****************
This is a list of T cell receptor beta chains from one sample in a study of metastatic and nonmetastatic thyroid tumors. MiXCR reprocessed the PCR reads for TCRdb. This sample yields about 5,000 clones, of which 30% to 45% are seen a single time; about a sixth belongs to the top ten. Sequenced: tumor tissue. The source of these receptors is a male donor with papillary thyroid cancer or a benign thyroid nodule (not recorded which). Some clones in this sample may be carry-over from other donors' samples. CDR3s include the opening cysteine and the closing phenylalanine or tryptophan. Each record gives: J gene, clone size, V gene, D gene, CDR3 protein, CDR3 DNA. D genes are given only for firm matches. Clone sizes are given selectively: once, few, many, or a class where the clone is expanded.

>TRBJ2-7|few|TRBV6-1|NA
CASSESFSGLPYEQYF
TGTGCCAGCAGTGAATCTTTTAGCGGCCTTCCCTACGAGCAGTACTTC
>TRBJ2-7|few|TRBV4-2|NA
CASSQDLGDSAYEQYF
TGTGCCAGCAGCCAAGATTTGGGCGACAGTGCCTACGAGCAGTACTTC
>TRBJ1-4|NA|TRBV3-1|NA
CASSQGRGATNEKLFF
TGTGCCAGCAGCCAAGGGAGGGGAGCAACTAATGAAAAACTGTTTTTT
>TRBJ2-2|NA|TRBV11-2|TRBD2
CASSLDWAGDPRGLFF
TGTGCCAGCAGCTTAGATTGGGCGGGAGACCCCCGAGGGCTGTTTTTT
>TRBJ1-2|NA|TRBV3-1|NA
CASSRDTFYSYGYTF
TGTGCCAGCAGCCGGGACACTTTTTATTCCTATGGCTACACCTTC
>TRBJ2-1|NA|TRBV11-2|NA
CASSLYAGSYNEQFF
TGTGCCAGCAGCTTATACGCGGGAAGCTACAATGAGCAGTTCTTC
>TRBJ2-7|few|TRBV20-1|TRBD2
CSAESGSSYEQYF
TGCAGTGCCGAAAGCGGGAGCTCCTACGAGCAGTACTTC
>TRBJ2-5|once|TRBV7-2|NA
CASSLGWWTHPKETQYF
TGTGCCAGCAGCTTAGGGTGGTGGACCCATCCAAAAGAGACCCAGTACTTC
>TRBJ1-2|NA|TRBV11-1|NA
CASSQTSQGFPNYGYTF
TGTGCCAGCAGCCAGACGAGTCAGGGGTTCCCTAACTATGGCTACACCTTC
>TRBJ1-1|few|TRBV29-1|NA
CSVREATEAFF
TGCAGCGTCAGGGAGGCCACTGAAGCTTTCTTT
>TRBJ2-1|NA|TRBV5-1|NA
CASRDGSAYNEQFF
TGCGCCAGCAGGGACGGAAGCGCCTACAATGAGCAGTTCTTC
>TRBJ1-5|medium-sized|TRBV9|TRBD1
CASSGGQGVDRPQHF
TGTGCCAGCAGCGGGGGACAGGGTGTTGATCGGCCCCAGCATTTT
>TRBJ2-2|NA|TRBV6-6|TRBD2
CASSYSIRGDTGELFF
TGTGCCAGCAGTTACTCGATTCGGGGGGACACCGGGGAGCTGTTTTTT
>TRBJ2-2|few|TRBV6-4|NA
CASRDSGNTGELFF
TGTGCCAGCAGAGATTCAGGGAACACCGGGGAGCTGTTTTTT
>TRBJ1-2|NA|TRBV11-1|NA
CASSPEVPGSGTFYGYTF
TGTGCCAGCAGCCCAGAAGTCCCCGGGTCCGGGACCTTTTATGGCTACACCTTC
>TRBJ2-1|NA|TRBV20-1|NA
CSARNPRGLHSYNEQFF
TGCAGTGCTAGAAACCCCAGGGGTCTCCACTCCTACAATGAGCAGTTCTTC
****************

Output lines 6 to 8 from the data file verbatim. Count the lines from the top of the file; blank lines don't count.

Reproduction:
CASSQDLGDSAYEQYF
TGTGCCAGCAGCCAAGATTTGGGCGACAGTGCCTACGAGCAGTACTTC
>TRBJ1-4|NA|TRBV3-1|NA